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Former Minneapolis School Superintendent Peter Hutchinson’s classroom fix for remote learning COVID problems is a terrific and necessary solution that can be implemented economically and quickly.  It’s simple and will be popular in every community.

We should not wait – this is truly an expanding crisis for school children in many communities.

Here’s why; Pre-COVID, Minnesota schools have for years maintained an over the top student achievement gap with some of the lowest reading, math and history scores in the nation.

Racial disparity is an integral piece of these statistics.  Poverty in these statistics is baked in also.

Today, remote learning doesn’t work for a large population of at-risk children.  These kids were already behind and now are falling off a performance cliff and cannot reach proficiency without the help of a more effective teaching system.

Tampering with back to school learning with hot rhetoric & the politics of a frightened nation will be with us for long enough to do real damage to our children – perhaps a generation of children.  Teachers and students are a political football at risk in both physical and educational well-being.

Not only will Peter Hutchinson’s fix interrupt the coming diminished student achievement post COVID, it will give at risk children one more set of eyes and ears into the home life of abused and neglected children locked into toxic homes during this pandemic.  The traumas of abused children interrupt learning and last forever if they are not found and addressed.

To those who would argue, supporting schools is expensive, consider the cost of a generation of children that can’t read, can’t add and can’t function in the community.  Another generation of troubled youth, crime, jails, prisons and preteen moms trying to make a life in a society that has repeatedly demonstrated an inability to meet their needs.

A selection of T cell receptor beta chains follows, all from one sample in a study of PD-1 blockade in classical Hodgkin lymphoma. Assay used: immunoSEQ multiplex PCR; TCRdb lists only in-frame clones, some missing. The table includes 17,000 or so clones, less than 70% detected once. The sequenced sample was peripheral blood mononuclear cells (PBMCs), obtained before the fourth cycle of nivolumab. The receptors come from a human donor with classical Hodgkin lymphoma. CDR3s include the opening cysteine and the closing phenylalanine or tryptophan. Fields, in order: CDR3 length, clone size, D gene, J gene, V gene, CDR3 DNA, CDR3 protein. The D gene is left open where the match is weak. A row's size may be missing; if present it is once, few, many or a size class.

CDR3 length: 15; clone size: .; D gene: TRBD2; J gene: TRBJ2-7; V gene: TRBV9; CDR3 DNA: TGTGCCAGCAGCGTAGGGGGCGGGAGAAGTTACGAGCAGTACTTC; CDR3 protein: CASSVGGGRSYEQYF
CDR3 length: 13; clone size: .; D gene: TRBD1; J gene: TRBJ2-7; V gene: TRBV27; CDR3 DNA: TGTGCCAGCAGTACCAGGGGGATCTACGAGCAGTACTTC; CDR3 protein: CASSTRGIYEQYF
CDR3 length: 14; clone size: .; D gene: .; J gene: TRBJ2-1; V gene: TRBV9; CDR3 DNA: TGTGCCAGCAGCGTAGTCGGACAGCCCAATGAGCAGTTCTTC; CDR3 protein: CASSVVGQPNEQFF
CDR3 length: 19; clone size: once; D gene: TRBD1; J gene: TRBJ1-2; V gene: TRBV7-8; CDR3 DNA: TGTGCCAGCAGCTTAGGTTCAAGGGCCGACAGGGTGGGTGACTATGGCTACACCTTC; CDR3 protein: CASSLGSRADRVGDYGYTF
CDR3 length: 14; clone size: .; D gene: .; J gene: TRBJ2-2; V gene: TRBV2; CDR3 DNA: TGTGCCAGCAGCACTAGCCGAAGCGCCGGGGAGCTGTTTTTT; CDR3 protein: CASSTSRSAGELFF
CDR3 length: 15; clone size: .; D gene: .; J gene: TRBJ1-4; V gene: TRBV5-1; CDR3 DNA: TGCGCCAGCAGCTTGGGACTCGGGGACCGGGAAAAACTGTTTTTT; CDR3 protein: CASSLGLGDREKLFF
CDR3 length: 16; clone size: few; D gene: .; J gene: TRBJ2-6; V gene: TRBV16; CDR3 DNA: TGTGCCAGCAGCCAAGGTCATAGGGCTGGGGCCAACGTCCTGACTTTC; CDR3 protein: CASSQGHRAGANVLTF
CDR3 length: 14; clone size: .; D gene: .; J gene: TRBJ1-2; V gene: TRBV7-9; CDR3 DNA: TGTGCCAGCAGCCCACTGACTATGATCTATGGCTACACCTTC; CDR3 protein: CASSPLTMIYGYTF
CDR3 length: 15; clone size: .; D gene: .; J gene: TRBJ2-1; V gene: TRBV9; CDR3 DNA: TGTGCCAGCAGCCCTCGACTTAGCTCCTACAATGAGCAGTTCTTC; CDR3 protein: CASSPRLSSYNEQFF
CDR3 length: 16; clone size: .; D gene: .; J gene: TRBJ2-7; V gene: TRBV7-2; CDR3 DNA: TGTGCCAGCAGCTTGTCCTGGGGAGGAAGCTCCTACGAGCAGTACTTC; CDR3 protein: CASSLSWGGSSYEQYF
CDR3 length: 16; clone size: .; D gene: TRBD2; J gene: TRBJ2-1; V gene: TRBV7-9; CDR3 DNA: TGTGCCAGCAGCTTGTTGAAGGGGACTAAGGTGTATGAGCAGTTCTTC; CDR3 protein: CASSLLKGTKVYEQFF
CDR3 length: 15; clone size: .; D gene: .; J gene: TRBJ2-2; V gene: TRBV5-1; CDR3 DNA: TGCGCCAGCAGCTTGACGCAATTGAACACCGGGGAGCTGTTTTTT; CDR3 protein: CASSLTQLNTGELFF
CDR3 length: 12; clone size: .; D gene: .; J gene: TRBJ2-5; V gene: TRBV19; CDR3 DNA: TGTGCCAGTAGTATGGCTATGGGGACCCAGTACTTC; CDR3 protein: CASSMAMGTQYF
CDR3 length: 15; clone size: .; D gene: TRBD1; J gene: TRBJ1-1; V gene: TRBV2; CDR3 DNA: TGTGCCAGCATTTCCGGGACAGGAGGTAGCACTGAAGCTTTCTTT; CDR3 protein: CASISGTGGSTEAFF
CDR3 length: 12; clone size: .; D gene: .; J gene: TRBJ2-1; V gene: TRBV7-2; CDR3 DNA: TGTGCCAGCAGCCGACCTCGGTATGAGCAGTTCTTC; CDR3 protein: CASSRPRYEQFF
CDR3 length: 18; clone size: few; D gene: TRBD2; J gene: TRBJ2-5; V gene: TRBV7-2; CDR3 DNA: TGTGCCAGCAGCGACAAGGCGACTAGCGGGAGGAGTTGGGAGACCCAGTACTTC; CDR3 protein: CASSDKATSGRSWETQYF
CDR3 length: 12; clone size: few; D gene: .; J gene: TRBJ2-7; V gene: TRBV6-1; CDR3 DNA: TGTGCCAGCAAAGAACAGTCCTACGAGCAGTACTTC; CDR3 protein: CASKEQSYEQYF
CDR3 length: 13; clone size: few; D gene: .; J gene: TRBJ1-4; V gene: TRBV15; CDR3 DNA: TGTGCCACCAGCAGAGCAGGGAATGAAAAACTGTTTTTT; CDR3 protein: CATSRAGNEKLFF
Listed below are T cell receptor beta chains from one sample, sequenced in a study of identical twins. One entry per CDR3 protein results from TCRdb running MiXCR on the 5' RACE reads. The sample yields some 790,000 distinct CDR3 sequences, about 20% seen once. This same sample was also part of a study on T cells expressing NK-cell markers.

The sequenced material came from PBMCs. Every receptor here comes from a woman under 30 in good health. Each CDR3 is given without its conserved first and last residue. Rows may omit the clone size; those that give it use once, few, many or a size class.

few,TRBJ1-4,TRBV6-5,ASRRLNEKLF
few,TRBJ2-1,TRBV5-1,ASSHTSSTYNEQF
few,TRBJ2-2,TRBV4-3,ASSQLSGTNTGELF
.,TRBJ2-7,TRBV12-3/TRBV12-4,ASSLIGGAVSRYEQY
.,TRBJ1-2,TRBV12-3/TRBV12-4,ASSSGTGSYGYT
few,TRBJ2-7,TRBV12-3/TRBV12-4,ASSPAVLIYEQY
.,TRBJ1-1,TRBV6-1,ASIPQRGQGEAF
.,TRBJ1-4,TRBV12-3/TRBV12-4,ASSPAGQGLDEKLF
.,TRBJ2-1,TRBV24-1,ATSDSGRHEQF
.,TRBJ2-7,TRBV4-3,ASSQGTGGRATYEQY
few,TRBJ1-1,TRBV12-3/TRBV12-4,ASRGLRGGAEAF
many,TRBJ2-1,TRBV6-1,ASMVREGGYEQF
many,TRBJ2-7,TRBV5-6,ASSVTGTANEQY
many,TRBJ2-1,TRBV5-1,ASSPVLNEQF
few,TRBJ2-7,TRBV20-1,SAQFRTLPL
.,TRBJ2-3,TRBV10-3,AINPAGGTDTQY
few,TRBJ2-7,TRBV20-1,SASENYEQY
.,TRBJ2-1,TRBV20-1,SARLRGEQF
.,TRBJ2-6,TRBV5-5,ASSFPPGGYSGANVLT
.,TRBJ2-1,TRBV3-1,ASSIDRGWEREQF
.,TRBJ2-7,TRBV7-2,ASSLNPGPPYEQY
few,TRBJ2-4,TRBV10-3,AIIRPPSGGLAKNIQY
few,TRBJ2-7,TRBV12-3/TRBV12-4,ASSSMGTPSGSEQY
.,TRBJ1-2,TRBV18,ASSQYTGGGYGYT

We are facing an undeclared education emergency.

When we closed schools six months ago, Minnesota already suffered one of the largest racially and economically unjust learning gaps in the country. With schools closed, those gaps got bigger — much bigger. If all we do is reopen with schools operating as they were six months ago — whether in-person or online — we will have allowed a bad situation to get substantially worse and crippled the futures of our most vulnerable students.

This is an emergency.

COVID-19 has cost us plenty. It has infected nearly 60,000 Minnesotans, killed over 1,600, and thrown 300,000 or more out of work. It has also robbed more than 800,000 of our children of vitally important learning.

When schools were closed six months ago, the average Black student in fourth grade was nearly one year behind the average white student, a measure of the persistent racial inequities in our schools. (This is based on the National Assessment of Education Progress, which is the only national measure we have of learning.) Once the schools closed learning largely stopped. Remote and distance learning didn’t work for many — but it was a true disaster for those children who were already furthest behind.

Research reported by Rilyn Eischens in the Daily Reformer on July 31 shows that the average student is likely to have lost half a year’s worth of learning with an incomplete school year followed by a summer without learning opportunities. For children of color, for low-income students, for those without access to the internet, the results will have been even more devastating. They are likely to have lost up to a full year’s worth of learning.

The debate over opening schools seems to have missed this point entirely. Whether instruction is done in person or online won’t matter much if that instruction is not radically changed to account for these changed circumstances. Simply put, an average fourth-grade teacher would normally have started the next school year with about half the class at grade level and some students as much as one year behind. This year, however, that teacher will start with some students at grade level, but most others reading below grade level — and some as much as two years behind. A three-year gap in a single classroom means that last year’s teaching strategies will be no match for this year’s teaching realities.  READ MORE;